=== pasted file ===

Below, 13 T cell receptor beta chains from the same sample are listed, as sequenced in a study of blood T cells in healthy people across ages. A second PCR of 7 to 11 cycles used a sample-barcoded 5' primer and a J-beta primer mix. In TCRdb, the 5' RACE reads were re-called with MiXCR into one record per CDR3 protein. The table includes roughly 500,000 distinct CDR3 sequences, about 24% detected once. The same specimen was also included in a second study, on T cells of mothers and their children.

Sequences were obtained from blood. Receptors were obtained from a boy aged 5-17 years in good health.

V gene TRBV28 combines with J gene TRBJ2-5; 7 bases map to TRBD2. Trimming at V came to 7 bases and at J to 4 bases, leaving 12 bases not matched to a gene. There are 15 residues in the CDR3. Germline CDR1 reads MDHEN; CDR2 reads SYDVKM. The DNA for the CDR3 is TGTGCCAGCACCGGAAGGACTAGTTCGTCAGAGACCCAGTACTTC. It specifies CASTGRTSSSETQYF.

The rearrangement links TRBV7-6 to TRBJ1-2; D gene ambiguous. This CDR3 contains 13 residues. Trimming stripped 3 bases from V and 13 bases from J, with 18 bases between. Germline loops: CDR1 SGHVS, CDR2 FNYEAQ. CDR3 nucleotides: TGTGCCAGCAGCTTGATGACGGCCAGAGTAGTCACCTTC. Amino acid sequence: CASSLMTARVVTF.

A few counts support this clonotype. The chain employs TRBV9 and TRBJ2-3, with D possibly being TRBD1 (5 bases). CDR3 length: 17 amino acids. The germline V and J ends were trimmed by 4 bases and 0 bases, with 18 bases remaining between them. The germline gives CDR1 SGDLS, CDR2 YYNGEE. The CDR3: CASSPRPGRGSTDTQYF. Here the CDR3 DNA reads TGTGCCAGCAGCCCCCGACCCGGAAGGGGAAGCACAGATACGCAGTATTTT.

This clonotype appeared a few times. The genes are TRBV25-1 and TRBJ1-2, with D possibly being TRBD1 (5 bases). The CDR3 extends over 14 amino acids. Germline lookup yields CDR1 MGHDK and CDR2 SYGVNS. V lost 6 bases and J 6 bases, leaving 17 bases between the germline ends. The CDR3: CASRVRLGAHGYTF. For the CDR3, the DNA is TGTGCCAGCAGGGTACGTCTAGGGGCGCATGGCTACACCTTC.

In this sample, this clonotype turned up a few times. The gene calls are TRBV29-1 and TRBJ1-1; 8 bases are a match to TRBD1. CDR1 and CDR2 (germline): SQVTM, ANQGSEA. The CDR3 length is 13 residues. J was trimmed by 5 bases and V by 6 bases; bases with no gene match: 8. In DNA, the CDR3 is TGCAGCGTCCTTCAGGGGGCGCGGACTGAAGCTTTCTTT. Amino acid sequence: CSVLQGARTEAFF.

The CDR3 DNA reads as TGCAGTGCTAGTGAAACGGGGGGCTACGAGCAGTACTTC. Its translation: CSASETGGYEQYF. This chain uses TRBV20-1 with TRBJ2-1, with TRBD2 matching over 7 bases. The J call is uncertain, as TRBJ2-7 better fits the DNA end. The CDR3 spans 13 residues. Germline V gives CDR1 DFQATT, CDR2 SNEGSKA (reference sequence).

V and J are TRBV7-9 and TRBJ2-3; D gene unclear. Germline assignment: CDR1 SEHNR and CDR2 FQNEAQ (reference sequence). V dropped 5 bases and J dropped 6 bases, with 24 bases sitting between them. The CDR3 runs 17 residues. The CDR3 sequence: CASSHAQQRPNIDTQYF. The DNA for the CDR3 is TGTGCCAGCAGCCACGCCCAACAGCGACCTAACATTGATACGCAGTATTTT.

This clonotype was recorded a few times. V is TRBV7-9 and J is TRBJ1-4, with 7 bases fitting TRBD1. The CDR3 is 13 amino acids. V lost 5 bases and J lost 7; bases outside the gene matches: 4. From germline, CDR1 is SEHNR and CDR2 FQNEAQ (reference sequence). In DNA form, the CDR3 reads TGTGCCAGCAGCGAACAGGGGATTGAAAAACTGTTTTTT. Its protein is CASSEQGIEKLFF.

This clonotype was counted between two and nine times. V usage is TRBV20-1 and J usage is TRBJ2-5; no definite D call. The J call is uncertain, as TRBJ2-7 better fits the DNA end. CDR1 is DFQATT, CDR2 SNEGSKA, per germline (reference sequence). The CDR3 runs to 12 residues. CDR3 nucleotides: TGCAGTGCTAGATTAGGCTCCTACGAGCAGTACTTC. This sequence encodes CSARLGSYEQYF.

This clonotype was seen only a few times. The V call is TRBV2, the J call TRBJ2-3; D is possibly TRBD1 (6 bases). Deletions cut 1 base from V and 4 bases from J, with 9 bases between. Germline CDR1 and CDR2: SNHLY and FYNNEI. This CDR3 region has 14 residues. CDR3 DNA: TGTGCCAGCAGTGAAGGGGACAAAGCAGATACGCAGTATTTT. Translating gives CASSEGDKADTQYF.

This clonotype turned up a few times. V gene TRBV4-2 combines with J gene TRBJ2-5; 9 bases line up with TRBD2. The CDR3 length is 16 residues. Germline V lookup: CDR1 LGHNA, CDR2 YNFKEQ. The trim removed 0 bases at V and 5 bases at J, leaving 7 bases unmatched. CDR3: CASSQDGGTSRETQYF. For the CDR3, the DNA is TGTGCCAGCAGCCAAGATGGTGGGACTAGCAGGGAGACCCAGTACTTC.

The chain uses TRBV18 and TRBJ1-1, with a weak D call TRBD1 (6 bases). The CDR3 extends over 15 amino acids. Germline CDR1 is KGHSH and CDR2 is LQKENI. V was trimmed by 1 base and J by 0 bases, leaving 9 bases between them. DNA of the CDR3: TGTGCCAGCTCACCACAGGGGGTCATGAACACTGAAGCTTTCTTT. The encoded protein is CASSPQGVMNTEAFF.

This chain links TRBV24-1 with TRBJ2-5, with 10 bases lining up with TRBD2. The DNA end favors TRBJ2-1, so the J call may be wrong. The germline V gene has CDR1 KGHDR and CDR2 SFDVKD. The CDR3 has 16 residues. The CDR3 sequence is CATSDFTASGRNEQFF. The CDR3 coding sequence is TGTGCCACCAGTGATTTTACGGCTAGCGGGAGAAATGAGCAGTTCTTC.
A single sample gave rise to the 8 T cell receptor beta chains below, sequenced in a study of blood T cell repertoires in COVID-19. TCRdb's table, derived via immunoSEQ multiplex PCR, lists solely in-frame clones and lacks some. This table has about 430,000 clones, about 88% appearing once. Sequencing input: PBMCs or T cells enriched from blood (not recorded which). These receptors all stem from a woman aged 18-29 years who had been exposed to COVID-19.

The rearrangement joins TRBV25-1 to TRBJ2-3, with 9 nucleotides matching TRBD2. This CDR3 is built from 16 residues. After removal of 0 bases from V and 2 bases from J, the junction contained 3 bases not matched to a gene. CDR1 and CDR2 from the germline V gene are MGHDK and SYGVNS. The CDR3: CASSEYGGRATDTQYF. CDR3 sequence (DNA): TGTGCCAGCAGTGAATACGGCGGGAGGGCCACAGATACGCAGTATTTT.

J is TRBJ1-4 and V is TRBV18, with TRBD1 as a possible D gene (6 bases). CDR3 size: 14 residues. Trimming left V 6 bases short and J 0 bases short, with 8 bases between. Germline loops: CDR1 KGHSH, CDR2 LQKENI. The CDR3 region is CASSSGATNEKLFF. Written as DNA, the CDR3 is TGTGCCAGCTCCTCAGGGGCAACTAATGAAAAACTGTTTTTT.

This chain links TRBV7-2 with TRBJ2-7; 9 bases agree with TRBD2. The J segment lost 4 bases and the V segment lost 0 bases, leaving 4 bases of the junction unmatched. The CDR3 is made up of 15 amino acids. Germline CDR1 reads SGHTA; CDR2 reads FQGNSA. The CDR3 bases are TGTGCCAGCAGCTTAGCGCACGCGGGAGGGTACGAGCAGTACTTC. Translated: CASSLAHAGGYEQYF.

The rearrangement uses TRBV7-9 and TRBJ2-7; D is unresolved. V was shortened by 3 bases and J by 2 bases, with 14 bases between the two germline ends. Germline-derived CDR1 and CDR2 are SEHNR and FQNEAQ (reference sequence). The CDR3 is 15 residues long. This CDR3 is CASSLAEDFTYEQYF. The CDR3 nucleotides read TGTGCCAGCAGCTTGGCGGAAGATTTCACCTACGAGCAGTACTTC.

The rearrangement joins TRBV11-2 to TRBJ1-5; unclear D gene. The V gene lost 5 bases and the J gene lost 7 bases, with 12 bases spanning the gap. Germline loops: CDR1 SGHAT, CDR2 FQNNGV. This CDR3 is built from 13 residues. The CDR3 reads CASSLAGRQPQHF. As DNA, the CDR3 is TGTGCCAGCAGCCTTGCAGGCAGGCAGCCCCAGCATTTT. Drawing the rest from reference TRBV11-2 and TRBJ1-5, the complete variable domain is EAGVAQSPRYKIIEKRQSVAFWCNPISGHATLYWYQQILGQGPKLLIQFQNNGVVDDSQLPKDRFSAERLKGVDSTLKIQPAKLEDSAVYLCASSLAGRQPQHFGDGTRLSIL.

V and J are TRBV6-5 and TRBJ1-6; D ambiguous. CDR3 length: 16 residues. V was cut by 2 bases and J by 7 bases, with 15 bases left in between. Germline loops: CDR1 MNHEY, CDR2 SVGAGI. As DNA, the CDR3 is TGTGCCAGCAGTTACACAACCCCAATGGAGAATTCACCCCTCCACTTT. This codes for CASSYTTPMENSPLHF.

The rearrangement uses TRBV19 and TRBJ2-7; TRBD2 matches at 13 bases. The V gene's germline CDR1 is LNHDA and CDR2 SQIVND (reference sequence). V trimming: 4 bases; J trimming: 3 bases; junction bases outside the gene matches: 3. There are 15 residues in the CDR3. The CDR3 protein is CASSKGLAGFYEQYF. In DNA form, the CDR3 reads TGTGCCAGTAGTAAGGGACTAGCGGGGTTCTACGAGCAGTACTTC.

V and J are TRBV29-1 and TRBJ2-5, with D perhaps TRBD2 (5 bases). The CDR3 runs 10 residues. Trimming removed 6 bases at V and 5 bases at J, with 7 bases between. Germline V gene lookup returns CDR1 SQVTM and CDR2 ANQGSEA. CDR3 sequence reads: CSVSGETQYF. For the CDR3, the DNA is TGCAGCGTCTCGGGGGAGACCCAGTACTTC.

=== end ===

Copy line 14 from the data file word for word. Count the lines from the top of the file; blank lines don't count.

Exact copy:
The chain uses TRBV18 and TRBJ1-1, with a weak D call TRBD1 (6 bases). The CDR3 extends over 15 amino acids. Germline CDR1 is KGHSH and CDR2 is LQKENI. V was trimmed by 1 base and J by 0 bases, leaving 9 bases between them. DNA of the CDR3: TGTGCCAGCTCACCACAGGGGGTCATGAACACTGAAGCTTTCTTT. The encoded protein is CASSPQGVMNTEAFF.